Mummies, Crack, & Buddha Ruksa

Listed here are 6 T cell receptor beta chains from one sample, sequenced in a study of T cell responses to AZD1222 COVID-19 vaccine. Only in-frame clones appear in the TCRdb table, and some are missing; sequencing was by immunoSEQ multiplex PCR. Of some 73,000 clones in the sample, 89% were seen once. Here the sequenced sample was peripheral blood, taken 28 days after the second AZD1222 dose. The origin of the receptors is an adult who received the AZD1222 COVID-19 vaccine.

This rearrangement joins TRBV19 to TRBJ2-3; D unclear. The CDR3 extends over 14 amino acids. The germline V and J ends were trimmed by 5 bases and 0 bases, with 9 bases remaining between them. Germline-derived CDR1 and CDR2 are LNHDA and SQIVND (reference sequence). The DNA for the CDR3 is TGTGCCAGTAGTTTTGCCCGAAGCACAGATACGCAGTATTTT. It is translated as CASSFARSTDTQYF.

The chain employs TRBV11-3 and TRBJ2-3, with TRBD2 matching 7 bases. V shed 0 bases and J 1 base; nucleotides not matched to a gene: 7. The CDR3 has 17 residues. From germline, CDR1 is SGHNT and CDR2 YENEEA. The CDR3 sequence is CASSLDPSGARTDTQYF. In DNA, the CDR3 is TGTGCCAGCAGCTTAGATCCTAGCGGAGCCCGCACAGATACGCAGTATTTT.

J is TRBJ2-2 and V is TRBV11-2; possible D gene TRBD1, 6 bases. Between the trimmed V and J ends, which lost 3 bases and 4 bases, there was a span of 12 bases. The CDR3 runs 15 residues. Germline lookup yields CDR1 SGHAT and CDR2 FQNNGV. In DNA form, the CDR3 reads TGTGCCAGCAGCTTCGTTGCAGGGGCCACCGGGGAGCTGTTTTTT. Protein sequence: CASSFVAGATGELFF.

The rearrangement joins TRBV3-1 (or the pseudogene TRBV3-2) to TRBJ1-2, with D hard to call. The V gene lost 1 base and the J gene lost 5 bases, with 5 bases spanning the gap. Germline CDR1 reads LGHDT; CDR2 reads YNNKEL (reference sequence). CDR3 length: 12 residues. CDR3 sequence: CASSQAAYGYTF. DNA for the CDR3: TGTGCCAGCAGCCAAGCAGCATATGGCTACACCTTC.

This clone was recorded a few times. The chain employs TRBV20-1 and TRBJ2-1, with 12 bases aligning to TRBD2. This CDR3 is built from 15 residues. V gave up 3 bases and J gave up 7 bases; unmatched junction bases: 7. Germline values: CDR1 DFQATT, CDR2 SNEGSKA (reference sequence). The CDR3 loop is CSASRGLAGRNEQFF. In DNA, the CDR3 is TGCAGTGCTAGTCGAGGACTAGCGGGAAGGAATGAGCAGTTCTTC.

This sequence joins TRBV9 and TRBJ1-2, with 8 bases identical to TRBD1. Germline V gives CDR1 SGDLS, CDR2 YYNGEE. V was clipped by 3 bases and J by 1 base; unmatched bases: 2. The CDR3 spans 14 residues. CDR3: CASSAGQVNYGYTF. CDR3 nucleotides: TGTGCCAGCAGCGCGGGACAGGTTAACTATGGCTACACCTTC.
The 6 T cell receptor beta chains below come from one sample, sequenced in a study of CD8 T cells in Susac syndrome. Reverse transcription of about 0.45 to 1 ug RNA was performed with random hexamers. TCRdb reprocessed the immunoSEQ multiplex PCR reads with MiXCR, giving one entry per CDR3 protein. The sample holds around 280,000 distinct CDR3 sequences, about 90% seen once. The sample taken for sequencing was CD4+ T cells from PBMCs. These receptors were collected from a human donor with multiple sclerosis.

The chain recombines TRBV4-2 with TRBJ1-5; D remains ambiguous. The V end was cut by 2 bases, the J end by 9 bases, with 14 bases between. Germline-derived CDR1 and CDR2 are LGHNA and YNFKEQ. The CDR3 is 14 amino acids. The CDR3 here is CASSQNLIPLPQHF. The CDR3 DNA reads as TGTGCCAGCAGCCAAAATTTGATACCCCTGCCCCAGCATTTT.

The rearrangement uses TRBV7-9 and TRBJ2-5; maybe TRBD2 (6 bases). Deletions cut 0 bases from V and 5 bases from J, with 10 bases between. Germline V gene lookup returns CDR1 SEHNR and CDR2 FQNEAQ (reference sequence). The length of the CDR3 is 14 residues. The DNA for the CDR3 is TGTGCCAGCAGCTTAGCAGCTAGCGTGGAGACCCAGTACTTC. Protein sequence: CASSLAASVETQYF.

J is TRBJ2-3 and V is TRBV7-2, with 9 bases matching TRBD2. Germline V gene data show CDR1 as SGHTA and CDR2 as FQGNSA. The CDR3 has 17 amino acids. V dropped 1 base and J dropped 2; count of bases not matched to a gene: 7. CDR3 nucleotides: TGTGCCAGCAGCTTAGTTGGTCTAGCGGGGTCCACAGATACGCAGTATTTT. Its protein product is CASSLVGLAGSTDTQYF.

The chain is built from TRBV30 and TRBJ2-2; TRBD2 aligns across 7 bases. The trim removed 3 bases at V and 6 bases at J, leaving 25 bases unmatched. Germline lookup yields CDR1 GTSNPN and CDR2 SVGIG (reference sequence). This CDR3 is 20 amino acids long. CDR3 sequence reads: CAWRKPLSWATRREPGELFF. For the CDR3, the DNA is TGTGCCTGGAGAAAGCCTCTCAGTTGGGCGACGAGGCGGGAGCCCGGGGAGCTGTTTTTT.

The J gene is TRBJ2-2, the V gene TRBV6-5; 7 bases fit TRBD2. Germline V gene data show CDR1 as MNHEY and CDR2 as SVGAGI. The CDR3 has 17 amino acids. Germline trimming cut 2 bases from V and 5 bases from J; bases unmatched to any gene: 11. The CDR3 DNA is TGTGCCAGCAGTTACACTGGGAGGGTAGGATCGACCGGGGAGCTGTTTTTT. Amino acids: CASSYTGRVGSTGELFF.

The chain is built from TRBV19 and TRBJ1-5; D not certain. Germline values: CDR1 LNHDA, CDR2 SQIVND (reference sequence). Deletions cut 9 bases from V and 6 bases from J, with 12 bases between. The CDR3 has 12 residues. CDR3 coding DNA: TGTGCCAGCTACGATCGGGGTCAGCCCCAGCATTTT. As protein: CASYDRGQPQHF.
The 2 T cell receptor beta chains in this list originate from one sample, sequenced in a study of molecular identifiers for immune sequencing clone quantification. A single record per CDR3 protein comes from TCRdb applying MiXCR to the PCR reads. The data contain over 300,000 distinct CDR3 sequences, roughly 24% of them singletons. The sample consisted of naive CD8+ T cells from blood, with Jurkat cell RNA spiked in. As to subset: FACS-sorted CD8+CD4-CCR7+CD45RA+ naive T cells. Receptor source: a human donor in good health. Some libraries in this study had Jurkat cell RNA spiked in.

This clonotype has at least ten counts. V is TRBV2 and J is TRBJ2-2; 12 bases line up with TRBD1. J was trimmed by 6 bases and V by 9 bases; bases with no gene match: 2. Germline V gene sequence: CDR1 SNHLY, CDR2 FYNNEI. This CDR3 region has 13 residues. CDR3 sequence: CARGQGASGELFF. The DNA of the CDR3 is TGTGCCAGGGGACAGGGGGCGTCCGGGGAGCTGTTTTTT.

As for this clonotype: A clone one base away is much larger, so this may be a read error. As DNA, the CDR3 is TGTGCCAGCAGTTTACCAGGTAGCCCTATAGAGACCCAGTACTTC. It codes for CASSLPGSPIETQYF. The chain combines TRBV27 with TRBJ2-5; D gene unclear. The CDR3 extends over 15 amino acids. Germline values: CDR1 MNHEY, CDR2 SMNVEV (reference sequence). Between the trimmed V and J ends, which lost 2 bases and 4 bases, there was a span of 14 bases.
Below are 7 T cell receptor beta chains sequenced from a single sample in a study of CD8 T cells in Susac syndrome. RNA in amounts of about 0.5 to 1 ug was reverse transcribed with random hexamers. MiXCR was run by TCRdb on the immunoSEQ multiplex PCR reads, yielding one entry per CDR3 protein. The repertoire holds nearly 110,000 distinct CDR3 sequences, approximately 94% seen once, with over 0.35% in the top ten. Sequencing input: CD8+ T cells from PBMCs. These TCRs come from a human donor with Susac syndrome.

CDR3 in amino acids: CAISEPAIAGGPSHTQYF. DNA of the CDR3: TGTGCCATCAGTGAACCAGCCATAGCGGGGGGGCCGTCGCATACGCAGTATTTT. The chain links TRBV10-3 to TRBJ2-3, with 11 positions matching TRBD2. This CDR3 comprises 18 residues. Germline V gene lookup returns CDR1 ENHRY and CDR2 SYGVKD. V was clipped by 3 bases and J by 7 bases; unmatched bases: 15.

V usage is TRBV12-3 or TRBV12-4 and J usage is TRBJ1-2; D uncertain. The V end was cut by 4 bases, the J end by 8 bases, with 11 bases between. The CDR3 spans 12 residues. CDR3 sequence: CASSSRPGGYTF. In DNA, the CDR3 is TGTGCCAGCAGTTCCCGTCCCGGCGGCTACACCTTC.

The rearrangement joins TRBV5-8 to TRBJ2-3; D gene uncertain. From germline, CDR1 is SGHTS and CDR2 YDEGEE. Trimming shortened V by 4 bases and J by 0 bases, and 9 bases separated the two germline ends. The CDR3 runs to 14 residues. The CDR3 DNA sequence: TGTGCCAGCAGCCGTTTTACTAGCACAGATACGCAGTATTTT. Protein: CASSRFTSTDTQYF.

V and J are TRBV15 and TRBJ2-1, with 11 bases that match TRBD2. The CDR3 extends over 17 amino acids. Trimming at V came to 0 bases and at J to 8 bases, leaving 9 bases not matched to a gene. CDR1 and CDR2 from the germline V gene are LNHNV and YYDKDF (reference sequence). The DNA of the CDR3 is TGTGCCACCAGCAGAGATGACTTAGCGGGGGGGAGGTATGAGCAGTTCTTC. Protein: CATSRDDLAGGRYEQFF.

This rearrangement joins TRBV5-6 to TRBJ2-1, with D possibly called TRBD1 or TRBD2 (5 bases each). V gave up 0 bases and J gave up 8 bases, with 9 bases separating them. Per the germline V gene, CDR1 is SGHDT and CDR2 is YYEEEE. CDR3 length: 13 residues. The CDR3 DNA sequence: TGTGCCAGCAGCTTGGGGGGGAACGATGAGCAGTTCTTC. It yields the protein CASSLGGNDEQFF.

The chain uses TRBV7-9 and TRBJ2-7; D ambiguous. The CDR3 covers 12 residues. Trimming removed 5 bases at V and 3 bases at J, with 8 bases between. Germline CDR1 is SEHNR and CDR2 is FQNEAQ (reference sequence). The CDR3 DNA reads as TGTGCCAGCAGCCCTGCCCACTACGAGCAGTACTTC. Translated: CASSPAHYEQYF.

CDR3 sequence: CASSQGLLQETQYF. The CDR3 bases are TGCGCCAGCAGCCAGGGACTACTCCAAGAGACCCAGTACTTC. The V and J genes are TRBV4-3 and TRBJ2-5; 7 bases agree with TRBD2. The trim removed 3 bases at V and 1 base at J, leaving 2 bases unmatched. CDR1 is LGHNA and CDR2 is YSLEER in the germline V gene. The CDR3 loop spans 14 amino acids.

Who knew noodles and chicken could be so lethally delicious?